Anne Guthrie

Anne Guthrie is an acoustician, composer, and French horn player living in Brooklyn. She studied music performance and composition at University of Iowa, and architectural acoustics at Rensselaer Polytechnic Institute. Her work in electronic music combines her knowledge of acoustics and composition to create layered works of processed field recordings. Her work centers around recordings of urban spaces with unique acoustic architecture, and her processing attempts to exploit these natural acoustic phenomena.

Anne Guthrie
Perhaps a Favourable Organic Moment (Copy For Your Records, 2011)

Picked up on a little buzz surrounding this young sound artist lately, particularly from a rather favourable review in the Wire's Outer Limits section. I don't remember that review giving any mention of Guthrie as a French Horn player, and although it says so right there in her bio, I wasn't expecting it to make an appearance (at least not such a recognizable appearance) here. However, about four minutes into the opening recording of one of Guthrie's urban spaces, the French Horn makes its presence known, transforming the subtle sonic space into something much more overt. The horn emits a lackadaisical tune for five minutes or so, as if played by a busker in the late afternoon on some sunny European boulevard. I'm still scratching my head about this first piece, and ultimately I think the album would have probably faired better without the horn passage.

The rest of the album shines brightly, the second track seeing a much subtler processed approach to the horn, along with layered-in bells and varying harmonics. The third track, entitled Times Center, NYC 2010, is a field recording that remarkably captures the depth of the recorded space. Hundreds of overlapping voices and an array of electronic bleeps and sputters present themselves in numerous depth ranges, so as combined, they sound as if occupying the entire field. Annie Laurie, parts i & ii, conclude the album, the former is a haunting piece for windswept drone and ghostly voice while the latter is an a cappella version of Annie Laurie (I presume), being sung in another of Guthrie's "unique" acoustical spaces.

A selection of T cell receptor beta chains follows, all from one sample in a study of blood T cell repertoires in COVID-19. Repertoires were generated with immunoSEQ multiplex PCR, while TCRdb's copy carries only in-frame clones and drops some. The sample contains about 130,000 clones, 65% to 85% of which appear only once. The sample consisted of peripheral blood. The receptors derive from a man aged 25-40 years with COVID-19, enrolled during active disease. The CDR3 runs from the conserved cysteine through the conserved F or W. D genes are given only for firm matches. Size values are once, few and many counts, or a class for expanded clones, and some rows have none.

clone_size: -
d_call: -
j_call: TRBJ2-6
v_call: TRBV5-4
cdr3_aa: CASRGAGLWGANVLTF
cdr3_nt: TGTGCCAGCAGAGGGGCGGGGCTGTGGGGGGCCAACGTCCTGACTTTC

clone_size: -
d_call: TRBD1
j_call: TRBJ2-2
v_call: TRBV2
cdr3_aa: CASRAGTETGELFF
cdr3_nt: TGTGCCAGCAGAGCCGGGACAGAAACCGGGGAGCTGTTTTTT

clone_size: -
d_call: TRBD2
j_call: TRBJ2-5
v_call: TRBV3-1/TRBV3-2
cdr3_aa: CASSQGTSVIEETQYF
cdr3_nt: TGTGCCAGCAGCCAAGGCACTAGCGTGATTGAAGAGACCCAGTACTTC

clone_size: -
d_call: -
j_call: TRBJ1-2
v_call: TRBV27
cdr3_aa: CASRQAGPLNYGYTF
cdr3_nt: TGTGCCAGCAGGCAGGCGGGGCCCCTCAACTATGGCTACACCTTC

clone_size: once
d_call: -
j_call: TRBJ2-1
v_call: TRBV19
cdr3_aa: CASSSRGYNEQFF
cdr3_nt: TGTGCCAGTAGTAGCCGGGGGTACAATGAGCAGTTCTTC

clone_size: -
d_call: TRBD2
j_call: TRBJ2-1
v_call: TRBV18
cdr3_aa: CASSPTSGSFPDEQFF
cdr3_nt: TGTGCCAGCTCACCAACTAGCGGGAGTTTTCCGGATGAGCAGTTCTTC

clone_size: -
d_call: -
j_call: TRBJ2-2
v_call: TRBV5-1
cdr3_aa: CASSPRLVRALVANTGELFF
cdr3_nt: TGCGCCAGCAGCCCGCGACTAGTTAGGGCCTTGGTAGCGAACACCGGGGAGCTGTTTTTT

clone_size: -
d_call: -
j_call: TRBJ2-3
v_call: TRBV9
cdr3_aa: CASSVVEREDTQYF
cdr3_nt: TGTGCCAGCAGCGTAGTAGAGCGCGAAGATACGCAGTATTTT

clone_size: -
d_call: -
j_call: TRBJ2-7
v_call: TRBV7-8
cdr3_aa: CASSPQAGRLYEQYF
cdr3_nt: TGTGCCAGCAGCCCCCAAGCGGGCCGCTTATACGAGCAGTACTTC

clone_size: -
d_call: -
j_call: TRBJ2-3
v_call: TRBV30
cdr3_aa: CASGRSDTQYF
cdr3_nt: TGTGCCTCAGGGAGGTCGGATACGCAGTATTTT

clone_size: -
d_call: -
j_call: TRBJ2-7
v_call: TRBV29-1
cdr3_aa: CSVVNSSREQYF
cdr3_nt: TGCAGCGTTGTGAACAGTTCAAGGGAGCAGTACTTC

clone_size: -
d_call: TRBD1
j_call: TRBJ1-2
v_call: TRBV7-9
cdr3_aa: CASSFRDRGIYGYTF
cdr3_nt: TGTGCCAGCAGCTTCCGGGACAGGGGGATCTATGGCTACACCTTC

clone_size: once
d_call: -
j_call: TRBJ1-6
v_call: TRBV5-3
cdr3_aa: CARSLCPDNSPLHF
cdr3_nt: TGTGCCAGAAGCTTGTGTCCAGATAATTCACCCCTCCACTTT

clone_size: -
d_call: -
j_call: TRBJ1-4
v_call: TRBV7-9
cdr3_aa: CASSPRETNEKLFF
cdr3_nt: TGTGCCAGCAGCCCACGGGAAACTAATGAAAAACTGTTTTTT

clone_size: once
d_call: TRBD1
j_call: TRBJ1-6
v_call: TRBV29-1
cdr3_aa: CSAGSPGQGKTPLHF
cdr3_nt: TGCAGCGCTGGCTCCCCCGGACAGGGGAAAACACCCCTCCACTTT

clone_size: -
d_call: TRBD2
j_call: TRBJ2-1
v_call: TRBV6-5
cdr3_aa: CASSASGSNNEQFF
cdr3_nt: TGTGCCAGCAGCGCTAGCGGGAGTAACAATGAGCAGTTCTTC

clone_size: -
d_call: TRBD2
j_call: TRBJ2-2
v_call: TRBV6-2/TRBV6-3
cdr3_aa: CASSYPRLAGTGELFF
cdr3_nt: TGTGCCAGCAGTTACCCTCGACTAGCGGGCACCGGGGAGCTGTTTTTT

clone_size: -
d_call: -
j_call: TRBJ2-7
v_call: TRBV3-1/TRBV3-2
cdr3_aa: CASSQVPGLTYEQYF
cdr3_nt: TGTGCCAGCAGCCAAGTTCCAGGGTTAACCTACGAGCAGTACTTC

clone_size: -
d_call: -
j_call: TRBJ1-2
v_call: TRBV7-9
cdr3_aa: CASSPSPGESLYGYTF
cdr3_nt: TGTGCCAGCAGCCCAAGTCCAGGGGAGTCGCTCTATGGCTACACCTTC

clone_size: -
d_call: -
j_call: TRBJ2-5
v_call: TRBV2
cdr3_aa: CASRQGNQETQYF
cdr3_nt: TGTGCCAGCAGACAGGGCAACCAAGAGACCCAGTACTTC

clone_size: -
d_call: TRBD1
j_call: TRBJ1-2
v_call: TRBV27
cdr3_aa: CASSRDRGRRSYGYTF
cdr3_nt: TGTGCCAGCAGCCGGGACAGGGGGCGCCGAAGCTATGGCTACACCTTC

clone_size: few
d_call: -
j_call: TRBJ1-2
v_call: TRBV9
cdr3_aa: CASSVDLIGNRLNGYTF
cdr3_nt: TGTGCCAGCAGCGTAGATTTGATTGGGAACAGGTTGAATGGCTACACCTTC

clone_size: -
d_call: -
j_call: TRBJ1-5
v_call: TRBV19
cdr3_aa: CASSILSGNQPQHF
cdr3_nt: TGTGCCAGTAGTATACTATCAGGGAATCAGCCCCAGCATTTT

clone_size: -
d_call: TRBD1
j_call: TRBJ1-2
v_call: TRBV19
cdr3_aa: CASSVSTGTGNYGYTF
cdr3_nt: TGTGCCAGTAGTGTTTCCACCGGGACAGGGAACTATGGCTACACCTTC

weird noises said...

Thank you for the lovely review!
I just wanted to make one comment to explain my intention behind the unprocessed horn piece. In this album I wanted to bookend the processed musical works with the original, unprocessed musical material, to show the transition between the two. Thus the French horn track at the beginning and the unaccompanied vocal track at the end.
Thank you again!

a d r i a n said...

ahh, that makes a lot of sense. I like the concept. The tracks were so different from one another I wasn't quite sure.